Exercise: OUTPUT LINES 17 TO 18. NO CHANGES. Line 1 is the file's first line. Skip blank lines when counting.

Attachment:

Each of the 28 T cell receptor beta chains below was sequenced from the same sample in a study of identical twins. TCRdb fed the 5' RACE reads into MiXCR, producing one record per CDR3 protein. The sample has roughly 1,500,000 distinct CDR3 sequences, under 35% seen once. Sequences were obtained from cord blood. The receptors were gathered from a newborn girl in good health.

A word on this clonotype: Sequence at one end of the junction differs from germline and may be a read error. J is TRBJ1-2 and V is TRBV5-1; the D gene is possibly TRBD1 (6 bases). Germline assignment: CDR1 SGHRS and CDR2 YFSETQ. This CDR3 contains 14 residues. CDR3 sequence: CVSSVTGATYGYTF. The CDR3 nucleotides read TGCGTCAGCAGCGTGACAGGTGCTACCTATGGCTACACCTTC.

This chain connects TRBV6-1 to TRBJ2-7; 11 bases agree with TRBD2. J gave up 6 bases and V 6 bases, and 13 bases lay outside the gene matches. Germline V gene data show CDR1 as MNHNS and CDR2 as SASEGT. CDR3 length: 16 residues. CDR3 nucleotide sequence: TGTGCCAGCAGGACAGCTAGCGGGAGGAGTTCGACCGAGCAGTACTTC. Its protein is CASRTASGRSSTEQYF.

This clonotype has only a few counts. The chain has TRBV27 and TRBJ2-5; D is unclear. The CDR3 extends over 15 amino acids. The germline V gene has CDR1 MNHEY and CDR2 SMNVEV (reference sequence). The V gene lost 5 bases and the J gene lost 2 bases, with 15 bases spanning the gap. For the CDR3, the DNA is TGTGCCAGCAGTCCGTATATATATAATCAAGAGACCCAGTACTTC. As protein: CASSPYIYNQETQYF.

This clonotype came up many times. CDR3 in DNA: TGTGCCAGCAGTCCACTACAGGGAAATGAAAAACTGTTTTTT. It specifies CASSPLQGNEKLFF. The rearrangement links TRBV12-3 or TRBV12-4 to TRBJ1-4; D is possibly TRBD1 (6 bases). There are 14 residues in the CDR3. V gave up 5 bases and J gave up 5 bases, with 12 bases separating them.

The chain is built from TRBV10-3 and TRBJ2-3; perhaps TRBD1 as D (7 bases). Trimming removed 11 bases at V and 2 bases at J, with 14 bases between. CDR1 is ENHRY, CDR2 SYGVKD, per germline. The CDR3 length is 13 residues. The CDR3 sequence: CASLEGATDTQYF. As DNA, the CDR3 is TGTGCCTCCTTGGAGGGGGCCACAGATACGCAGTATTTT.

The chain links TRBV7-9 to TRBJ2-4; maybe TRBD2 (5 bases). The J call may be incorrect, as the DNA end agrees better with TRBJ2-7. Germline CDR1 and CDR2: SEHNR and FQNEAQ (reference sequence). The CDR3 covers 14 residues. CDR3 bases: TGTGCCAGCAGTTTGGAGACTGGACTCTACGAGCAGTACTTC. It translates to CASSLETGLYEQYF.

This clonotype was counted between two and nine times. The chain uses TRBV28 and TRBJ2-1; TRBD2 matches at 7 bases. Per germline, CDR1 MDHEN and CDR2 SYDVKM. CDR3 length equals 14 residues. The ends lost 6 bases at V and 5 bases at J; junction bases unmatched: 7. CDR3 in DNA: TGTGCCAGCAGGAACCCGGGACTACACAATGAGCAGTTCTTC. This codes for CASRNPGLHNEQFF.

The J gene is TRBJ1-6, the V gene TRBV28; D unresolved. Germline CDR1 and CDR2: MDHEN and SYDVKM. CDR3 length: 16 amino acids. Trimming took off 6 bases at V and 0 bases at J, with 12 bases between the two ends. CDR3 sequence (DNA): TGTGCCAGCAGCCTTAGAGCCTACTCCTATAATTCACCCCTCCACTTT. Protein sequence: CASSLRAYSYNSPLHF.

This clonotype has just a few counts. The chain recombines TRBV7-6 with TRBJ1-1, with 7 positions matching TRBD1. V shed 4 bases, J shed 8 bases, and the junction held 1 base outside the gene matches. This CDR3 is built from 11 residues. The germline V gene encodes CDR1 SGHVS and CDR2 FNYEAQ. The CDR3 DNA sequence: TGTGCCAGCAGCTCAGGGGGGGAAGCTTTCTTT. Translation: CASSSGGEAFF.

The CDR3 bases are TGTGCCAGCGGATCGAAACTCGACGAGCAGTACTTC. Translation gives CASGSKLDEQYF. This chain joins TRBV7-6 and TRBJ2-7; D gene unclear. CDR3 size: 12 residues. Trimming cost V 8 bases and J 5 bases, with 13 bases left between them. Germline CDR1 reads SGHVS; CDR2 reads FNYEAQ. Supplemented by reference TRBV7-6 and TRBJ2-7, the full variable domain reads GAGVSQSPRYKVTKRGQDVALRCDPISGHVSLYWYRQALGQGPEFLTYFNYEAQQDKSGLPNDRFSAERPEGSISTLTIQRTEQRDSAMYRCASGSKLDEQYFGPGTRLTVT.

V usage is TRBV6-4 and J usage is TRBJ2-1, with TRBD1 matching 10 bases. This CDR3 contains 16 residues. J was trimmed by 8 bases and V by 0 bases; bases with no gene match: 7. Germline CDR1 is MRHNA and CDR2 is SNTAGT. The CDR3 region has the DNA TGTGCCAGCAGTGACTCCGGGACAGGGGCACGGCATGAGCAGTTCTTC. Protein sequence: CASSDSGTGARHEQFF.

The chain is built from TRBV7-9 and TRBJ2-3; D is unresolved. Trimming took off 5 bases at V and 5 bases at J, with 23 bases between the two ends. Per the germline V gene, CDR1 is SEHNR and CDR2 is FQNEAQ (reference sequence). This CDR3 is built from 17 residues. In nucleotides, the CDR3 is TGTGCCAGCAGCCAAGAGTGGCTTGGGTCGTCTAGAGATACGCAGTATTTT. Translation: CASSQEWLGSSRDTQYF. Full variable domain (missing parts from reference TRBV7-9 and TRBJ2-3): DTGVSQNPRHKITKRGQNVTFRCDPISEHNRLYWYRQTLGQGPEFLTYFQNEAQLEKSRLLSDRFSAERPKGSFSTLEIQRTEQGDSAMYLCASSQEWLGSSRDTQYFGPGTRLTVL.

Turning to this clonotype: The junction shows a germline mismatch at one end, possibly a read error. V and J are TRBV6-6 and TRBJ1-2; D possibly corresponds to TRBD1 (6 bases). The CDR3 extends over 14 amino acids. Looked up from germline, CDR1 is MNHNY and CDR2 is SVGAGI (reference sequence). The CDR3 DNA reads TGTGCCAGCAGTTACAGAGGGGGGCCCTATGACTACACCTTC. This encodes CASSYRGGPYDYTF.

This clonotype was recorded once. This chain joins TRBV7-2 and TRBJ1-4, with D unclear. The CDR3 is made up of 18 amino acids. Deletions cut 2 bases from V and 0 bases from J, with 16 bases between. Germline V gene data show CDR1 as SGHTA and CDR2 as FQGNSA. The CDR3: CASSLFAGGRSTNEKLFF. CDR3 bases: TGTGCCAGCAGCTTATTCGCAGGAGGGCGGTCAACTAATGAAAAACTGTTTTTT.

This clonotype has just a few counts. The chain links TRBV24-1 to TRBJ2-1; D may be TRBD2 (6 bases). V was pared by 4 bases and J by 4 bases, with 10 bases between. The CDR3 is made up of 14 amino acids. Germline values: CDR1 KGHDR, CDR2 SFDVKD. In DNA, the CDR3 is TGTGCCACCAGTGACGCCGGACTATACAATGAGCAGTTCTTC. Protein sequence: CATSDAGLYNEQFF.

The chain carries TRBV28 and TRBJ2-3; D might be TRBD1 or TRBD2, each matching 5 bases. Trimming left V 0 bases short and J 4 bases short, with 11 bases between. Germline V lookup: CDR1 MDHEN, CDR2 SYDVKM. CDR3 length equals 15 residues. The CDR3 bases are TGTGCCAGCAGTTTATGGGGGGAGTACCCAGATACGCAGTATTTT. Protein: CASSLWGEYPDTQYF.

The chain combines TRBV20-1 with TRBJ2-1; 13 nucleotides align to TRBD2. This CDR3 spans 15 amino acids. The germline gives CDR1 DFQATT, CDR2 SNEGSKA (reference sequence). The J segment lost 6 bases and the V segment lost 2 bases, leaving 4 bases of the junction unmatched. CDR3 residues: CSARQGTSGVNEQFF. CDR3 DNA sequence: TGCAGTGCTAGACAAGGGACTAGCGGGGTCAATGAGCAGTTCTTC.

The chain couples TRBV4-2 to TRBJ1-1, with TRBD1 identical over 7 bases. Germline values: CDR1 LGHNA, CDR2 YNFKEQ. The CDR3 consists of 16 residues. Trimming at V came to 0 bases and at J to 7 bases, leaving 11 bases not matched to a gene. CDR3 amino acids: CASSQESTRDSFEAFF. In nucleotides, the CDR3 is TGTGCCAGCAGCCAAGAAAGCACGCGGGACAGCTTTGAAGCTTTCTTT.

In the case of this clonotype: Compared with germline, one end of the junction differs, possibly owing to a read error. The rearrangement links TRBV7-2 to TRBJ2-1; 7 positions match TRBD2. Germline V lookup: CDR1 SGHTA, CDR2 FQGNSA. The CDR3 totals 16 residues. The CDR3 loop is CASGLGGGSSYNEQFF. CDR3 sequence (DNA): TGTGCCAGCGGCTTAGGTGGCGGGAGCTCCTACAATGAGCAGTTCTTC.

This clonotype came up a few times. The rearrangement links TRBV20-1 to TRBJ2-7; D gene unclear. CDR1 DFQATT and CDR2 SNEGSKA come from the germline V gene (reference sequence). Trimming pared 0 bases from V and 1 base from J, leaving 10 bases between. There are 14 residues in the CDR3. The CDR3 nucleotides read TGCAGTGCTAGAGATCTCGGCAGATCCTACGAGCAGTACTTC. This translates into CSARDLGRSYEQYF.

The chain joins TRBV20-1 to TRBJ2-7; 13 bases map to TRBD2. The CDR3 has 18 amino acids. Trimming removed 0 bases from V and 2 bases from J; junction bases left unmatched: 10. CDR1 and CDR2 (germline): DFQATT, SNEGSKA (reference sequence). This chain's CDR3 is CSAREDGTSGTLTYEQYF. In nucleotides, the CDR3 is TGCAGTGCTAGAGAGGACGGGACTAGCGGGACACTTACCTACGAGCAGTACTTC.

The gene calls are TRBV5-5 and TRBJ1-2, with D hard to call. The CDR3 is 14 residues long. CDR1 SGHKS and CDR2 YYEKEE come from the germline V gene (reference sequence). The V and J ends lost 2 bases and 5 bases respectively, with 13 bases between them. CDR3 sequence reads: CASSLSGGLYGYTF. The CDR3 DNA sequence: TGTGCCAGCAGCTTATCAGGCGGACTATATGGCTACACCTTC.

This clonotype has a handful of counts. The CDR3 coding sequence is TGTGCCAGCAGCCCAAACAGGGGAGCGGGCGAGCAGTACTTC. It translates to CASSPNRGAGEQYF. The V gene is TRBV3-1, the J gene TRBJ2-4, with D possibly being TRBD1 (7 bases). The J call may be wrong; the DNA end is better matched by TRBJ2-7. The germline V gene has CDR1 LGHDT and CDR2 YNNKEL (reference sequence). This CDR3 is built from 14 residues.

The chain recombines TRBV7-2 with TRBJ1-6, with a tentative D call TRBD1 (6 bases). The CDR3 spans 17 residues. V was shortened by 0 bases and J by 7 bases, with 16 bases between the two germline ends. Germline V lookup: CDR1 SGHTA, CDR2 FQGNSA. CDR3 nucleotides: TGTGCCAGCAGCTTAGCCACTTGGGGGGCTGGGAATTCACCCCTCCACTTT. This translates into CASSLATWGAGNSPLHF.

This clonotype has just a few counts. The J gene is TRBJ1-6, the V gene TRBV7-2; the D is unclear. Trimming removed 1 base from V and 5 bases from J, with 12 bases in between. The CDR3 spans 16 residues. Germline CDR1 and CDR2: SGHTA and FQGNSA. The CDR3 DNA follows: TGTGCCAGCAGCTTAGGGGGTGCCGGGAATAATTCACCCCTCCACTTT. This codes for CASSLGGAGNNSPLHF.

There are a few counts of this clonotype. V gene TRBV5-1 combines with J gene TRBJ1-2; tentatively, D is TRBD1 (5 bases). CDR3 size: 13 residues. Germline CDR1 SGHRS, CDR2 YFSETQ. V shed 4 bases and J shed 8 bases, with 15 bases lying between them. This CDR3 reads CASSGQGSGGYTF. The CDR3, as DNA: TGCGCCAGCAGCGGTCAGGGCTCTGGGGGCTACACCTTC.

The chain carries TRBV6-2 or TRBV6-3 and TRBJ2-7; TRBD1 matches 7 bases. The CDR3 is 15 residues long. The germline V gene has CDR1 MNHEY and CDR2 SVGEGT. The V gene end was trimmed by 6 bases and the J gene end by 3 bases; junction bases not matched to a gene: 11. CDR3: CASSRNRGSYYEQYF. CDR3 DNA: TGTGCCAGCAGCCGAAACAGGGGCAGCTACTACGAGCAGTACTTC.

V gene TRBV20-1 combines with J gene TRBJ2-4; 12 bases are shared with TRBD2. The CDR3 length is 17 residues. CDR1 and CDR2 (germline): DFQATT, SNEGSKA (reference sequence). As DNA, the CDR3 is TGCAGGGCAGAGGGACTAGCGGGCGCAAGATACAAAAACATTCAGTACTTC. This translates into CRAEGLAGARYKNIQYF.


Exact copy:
The chain carries TRBV28 and TRBJ2-3; D might be TRBD1 or TRBD2, each matching 5 bases. Trimming left V 0 bases short and J 4 bases short, with 11 bases between. Germline V lookup: CDR1 MDHEN, CDR2 SYDVKM. CDR3 length equals 15 residues. The CDR3 bases are TGTGCCAGCAGTTTATGGGGGGAGTACCCAGATACGCAGTATTTT. Protein: CASSLWGEYPDTQYF.

The chain combines TRBV20-1 with TRBJ2-1; 13 nucleotides align to TRBD2. This CDR3 spans 15 amino acids. The germline gives CDR1 DFQATT, CDR2 SNEGSKA (reference sequence). The J segment lost 6 bases and the V segment lost 2 bases, leaving 4 bases of the junction unmatched. CDR3 residues: CSARQGTSGVNEQFF. CDR3 DNA sequence: TGCAGTGCTAGACAAGGGACTAGCGGGGTCAATGAGCAGTTCTTC.